Mansoor Esfandieyar

The regularity of school shootings calls for more awareness and security in schools.

Leyton Dudley, Zyva Sheikh, and Malavika Kannan

Today, principal Dr. Connie Collins made a solemn announcement over the intercom. She was informing students of yesterday’s shooting at Marjory Stoneman Douglas High School in Parkland, Florida, which claimed 17 lives. It should have been shocking. But here’s the thing— it wasn’t.

Because for many Seminole students, the shooting felt like only the latest manifestation of violence in American schools. That is because we are growing up in an era where mass shootings have become the norm. And that simply isn’t acceptable.

Since 1982, nearly 100 mass shootings have occurred in the U.S., several of which happened during our lifetimes— many in recent years. This trend has taken its toll on today’s students, who are growing used to regularly reading headlines about school shootings. After all, it was only two years ago that a former SHS student was slain in the Pulse shooting in downtown Orlando, devastating the local community.

The close proximity of the Parkland shooting made the tragedy feel even more personal. For some teachers like Ms. Donna Noll, the shooting reminded them of the preciousness of human life.

“When the bell rang for first period and I was standing in the front of the room looking at all my students, all I wanted to do was just hug everybody,” said Noll.

But once the routine of grieving has finished, many students realize that they are tired of the seemingly endless cycle of gun violence. We are tired of reading body counts, tweeting our condolences, and listening to empty promises from our leaders. We are tired of doing nothing.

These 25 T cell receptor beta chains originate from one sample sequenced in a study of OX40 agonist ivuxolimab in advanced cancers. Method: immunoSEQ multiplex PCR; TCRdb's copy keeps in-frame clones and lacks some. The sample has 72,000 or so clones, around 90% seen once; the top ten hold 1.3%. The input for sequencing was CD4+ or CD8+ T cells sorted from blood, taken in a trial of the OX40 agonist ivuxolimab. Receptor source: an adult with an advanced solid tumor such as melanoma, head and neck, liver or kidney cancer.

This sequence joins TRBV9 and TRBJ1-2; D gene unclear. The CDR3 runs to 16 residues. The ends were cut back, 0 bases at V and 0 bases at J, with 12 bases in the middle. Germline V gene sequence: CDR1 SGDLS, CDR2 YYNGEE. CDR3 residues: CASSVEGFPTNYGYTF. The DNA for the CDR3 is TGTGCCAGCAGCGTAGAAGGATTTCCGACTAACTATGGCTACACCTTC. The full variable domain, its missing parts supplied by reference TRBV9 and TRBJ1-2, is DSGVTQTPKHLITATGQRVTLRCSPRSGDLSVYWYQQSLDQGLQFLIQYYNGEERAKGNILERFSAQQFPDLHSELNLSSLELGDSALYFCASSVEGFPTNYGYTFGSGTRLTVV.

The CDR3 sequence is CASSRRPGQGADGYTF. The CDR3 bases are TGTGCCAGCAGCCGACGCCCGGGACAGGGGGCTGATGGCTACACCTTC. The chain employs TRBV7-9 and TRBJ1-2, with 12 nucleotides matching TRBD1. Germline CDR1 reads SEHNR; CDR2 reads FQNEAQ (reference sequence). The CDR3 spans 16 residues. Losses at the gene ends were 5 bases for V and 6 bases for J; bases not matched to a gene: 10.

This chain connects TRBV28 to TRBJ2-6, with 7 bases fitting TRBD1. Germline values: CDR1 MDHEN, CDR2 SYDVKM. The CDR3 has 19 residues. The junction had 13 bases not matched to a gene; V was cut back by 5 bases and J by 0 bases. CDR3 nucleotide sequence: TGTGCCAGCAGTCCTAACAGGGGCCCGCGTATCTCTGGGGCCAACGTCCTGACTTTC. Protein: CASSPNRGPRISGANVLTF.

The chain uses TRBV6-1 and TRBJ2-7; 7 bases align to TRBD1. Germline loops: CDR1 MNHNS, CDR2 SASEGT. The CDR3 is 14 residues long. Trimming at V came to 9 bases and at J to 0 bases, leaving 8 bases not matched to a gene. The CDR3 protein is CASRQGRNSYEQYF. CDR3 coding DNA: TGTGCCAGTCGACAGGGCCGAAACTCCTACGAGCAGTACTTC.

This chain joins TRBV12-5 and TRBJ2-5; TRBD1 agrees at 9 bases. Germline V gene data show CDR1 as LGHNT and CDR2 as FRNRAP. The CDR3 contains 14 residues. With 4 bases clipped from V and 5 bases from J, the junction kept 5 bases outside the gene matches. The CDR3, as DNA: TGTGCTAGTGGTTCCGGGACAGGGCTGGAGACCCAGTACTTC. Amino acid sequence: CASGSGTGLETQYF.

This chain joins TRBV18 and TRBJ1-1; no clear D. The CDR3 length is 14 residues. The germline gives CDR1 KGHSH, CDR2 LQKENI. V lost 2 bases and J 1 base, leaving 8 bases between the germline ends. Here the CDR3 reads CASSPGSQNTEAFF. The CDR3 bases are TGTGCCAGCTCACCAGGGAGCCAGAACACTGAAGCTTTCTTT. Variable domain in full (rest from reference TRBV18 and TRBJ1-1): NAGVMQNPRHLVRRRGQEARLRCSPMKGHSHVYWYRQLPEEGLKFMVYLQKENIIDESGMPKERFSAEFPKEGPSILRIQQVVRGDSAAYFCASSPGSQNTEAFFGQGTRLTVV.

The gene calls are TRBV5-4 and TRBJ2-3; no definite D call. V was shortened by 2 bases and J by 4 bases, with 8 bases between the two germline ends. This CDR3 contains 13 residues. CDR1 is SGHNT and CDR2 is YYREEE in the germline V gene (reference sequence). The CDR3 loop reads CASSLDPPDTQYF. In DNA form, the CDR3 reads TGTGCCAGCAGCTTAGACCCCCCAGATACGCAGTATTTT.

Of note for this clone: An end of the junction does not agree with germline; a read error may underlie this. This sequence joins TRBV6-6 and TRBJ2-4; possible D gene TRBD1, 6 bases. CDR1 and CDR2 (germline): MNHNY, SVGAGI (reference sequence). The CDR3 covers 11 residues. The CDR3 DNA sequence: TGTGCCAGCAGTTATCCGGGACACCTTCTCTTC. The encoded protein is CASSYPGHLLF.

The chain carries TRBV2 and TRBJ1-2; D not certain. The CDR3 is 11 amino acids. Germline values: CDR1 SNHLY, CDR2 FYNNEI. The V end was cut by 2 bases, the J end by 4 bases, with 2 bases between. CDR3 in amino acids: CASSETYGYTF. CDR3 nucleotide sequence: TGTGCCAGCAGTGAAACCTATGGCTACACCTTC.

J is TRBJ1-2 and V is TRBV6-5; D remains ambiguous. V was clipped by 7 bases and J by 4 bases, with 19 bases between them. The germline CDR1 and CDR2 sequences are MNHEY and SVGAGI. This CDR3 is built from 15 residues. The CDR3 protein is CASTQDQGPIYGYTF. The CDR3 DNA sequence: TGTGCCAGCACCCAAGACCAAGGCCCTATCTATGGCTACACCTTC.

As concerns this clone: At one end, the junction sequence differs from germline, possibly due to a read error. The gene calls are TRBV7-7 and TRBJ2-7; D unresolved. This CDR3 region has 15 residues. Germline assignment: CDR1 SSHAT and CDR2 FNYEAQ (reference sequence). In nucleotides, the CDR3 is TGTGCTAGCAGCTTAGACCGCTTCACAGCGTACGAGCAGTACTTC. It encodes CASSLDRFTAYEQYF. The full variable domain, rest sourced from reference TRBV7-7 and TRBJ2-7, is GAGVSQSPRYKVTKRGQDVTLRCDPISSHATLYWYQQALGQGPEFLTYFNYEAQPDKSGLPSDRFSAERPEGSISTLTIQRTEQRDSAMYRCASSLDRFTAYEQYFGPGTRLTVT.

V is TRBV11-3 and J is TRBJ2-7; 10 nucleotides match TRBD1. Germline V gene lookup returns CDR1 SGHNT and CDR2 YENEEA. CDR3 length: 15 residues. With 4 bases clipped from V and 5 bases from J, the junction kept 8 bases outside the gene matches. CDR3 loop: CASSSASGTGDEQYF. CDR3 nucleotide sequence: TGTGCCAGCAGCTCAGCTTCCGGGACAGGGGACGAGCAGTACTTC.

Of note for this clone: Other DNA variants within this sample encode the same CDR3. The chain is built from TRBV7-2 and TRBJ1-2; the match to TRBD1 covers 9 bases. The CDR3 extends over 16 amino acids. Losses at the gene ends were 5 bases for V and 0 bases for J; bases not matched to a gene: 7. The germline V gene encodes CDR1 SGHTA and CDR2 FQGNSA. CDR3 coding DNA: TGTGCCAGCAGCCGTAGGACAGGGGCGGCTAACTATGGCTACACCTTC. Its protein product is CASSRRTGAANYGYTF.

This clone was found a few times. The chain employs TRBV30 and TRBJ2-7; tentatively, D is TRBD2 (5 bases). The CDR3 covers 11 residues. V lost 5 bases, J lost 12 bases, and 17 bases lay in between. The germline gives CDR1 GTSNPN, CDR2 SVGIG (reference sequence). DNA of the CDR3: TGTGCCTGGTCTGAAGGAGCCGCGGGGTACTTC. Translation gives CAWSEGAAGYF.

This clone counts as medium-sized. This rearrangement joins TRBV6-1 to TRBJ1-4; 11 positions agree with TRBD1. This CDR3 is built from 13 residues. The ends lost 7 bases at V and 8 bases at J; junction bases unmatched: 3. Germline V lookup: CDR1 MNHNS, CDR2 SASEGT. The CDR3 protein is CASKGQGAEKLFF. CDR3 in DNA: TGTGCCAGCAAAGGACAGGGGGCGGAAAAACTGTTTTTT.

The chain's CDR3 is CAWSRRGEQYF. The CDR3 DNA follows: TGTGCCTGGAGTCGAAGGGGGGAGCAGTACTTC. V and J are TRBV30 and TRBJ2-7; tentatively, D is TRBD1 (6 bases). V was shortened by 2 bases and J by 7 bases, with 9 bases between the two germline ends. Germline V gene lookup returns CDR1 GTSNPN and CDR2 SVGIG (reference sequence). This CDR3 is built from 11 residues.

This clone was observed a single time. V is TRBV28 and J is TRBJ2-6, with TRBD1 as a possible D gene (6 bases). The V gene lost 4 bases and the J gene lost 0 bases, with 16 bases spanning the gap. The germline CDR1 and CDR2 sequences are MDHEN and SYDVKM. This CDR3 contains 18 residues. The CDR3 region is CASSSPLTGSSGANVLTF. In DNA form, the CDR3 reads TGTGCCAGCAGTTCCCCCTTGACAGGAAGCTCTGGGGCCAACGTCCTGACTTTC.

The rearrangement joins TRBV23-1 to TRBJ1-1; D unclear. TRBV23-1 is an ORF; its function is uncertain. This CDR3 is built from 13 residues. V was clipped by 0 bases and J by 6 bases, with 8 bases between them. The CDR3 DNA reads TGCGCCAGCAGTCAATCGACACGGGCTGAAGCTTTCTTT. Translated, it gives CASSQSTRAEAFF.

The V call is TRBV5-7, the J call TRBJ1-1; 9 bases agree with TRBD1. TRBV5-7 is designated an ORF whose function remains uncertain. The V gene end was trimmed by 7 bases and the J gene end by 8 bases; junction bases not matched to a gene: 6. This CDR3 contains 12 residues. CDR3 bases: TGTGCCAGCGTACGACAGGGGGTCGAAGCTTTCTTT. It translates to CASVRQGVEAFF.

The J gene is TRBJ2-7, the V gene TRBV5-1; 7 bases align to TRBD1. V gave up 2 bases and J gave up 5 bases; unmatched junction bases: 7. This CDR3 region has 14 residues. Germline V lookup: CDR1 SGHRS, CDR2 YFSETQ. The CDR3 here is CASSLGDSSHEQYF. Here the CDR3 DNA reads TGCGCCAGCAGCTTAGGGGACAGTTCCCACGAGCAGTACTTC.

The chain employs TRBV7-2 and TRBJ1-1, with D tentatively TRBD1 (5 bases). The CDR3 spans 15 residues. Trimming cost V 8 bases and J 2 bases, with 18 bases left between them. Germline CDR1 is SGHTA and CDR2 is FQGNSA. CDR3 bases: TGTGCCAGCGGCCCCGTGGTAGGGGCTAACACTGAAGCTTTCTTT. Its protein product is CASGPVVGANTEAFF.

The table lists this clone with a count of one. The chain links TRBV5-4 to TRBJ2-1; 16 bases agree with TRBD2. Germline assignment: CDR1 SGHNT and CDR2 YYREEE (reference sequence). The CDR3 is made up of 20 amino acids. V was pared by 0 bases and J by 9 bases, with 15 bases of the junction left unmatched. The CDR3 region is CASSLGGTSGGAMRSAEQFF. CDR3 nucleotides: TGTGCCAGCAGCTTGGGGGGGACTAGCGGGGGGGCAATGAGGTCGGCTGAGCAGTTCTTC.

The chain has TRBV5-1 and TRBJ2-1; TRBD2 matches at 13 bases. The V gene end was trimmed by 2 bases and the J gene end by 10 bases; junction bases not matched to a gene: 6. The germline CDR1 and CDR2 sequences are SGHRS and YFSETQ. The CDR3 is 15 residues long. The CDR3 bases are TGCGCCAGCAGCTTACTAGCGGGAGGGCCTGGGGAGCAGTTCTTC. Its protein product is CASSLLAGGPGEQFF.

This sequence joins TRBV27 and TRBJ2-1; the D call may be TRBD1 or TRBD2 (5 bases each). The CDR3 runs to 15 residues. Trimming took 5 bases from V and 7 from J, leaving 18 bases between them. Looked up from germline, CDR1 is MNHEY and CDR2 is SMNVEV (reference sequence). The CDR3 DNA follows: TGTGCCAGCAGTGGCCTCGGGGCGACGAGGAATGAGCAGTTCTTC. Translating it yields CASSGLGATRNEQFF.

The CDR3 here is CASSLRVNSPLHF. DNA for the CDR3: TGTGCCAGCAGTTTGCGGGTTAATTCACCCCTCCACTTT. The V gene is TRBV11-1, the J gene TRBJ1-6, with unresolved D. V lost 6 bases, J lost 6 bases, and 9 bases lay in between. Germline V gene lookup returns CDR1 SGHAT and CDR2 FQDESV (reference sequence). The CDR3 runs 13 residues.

Sophomore Aishu Babuji said, “Kids should be able to wake up and expect a great day ahead of them, and not have to worry about it being their last. How many deaths will it take for our country to realize that guns are more injurious than beneficial?”

Some believe that the first step to stopping the massacres is restricting those who can own guns. Eighty-nine percent of Americans believe that there should be more restrictions on gun purchases and handling.

Children are put at risk when their parents keep weapons in the household. The developing minds of small children don’t quite understand the potential danger of guns, leading to tragedies. This is in addition to the fact that several school shootings, like Sandy Hook, were committed with parent-owned guns.

“The amount of innocent lives that have been taken and the lives that are put at risk due to the wrong people having a weapon is not okay,” said freshman Martina Arnaud. “Guns aren’t just little metal toys. They have the potential to end someone’s life.”

If we do not make a change, then we are condemning further generations of students, movie-goers, church-goers, concert-watchers— really, anyone who happens to be in the wrong place at the wrong time— to the perpetual threat of gun violence.

“What’s even sadder is the fact that not only are the shooters at fault for the deaths of  children, but it’s also our own government’s inaction that allows these travesties to occur,” said Babuji.

Our society can enact change, but we will need the support of lawmakers and political leaders in order to make a permanent end to gun violence. Because as of right now, there is no end in sight.